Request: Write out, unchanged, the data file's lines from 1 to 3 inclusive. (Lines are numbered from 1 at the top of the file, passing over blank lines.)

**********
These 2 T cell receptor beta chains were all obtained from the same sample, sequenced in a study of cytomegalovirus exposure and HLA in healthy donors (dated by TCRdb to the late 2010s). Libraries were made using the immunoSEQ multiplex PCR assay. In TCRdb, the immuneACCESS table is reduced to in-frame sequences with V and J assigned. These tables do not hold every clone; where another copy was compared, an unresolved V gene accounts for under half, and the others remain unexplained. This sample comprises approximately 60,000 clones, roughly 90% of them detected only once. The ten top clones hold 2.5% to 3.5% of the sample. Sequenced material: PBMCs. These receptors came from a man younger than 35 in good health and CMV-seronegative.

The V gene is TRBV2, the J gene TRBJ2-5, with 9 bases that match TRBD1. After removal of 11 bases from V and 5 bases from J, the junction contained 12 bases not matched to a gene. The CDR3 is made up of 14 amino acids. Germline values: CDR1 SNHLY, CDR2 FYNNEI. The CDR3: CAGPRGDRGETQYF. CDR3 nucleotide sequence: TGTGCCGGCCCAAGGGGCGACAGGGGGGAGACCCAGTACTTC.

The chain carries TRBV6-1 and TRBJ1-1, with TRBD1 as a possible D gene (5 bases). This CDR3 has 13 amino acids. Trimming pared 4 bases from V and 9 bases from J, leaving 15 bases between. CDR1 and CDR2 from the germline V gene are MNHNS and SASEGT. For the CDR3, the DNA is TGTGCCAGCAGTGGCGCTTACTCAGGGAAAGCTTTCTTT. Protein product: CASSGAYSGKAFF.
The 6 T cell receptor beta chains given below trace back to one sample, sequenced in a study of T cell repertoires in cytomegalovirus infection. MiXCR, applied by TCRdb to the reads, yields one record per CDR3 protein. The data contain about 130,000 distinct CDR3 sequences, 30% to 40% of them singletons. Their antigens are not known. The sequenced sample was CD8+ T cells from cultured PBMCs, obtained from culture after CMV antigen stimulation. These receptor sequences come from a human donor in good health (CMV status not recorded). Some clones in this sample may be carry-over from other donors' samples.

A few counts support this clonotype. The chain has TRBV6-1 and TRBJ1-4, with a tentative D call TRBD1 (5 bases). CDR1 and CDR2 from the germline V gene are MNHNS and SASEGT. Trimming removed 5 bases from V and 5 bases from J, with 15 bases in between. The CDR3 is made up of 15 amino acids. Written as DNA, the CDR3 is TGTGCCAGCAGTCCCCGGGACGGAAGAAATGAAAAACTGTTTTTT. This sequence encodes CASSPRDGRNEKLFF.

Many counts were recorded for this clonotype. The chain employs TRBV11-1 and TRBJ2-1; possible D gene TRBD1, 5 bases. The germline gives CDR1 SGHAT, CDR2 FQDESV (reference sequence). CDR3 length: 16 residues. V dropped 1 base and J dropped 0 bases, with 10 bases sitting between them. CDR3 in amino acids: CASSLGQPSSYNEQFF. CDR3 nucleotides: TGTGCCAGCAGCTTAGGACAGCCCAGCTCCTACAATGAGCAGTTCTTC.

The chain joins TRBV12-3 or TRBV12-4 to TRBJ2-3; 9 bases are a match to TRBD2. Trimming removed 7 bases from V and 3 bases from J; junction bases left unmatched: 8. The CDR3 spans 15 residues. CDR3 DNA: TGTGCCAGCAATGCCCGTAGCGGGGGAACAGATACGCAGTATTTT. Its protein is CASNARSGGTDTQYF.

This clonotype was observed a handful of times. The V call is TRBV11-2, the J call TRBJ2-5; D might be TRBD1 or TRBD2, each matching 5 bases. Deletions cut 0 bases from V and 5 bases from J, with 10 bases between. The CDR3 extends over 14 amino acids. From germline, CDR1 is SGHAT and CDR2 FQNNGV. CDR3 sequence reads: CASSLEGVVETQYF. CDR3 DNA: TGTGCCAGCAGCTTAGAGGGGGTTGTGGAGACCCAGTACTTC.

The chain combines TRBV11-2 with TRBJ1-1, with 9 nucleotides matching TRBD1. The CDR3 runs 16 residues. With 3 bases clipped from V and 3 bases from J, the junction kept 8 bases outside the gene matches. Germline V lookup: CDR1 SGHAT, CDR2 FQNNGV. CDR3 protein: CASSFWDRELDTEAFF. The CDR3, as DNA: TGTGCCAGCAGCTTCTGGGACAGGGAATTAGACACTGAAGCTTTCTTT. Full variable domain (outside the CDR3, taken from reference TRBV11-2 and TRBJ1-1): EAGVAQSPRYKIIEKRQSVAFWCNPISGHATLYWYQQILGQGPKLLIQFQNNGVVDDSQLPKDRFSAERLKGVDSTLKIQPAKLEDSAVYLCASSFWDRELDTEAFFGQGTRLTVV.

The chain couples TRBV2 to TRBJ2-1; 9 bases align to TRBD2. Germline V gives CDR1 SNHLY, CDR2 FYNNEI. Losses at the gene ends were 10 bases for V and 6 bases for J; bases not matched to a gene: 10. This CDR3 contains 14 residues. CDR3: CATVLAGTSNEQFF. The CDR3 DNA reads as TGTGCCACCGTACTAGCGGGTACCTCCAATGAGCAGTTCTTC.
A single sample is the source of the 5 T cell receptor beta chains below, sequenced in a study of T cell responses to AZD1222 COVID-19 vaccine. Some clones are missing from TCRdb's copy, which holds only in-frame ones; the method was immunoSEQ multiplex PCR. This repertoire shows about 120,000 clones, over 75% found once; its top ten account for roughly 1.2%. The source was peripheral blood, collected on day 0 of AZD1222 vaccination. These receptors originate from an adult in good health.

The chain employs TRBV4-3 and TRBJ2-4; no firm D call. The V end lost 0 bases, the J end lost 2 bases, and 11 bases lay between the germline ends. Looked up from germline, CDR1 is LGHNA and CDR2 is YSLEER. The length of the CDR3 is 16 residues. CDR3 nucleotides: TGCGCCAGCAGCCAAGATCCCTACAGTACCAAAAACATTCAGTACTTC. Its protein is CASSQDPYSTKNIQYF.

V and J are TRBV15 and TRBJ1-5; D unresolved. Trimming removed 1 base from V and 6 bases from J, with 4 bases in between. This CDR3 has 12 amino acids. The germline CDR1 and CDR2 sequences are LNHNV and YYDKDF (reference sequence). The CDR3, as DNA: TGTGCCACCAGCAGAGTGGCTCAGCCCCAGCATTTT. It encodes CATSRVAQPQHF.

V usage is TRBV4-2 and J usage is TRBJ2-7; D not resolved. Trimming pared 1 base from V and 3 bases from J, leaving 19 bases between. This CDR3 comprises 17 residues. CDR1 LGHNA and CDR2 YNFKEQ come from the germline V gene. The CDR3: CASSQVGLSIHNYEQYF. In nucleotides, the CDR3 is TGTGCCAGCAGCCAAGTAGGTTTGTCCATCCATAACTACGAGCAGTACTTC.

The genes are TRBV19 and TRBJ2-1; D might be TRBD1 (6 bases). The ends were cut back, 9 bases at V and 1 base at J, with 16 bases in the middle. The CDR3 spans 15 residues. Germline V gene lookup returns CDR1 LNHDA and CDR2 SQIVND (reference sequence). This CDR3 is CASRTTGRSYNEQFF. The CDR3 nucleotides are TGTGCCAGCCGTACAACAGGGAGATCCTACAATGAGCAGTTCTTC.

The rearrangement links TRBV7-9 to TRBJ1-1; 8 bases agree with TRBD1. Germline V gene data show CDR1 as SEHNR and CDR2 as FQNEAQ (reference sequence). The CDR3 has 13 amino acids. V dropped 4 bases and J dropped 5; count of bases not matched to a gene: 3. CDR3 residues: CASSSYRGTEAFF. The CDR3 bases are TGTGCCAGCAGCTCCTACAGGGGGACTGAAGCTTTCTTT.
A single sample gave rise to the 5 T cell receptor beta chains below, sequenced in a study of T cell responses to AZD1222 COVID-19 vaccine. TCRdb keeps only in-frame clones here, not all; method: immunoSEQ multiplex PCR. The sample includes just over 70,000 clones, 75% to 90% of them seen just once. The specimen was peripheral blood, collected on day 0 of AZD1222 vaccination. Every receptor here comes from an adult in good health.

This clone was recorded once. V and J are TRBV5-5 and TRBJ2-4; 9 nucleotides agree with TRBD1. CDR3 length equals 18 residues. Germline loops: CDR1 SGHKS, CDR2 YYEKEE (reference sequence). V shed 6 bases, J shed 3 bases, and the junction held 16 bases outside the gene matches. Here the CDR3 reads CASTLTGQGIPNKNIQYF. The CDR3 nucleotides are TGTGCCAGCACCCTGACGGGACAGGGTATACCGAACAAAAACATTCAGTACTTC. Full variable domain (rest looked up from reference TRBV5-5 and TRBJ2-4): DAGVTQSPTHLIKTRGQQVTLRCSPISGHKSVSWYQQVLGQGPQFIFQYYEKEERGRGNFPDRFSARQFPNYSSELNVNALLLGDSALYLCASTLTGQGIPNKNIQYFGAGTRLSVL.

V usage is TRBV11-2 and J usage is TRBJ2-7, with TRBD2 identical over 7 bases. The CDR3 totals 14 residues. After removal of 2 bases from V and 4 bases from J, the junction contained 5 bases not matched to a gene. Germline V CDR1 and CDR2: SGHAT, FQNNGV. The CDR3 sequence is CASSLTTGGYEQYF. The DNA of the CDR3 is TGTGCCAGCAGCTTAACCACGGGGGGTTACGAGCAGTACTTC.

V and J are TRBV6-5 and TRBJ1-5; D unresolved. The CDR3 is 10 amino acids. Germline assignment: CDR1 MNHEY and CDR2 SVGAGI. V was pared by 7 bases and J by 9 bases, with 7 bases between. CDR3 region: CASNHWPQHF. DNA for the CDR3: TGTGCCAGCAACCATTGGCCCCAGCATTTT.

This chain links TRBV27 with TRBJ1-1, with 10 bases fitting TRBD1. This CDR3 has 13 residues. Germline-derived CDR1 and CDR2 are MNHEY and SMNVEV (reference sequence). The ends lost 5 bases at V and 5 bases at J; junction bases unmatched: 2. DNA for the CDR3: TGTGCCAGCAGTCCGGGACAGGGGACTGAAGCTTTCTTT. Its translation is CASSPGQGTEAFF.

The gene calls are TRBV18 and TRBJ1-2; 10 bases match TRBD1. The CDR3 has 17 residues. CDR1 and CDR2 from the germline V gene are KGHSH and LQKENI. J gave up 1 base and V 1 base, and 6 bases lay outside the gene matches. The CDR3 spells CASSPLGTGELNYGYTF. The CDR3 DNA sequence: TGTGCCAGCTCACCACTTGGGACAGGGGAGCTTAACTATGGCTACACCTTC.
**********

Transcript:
These 2 T cell receptor beta chains were all obtained from the same sample, sequenced in a study of cytomegalovirus exposure and HLA in healthy donors (dated by TCRdb to the late 2010s). Libraries were made using the immunoSEQ multiplex PCR assay. In TCRdb, the immuneACCESS table is reduced to in-frame sequences with V and J assigned. These tables do not hold every clone; where another copy was compared, an unresolved V gene accounts for under half, and the others remain unexplained. This sample comprises approximately 60,000 clones, roughly 90% of them detected only once. The ten top clones hold 2.5% to 3.5% of the sample. Sequenced material: PBMCs. These receptors came from a man younger than 35 in good health and CMV-seronegative.

The V gene is TRBV2, the J gene TRBJ2-5, with 9 bases that match TRBD1. After removal of 11 bases from V and 5 bases from J, the junction contained 12 bases not matched to a gene. The CDR3 is made up of 14 amino acids. Germline values: CDR1 SNHLY, CDR2 FYNNEI. The CDR3: CAGPRGDRGETQYF. CDR3 nucleotide sequence: TGTGCCGGCCCAAGGGGCGACAGGGGGGAGACCCAGTACTTC.

The chain carries TRBV6-1 and TRBJ1-1, with TRBD1 as a possible D gene (5 bases). This CDR3 has 13 amino acids. Trimming pared 4 bases from V and 9 bases from J, leaving 15 bases between. CDR1 and CDR2 from the germline V gene are MNHNS and SASEGT. For the CDR3, the DNA is TGTGCCAGCAGTGGCGCTTACTCAGGGAAAGCTTTCTTT. Protein product: CASSGAYSGKAFF.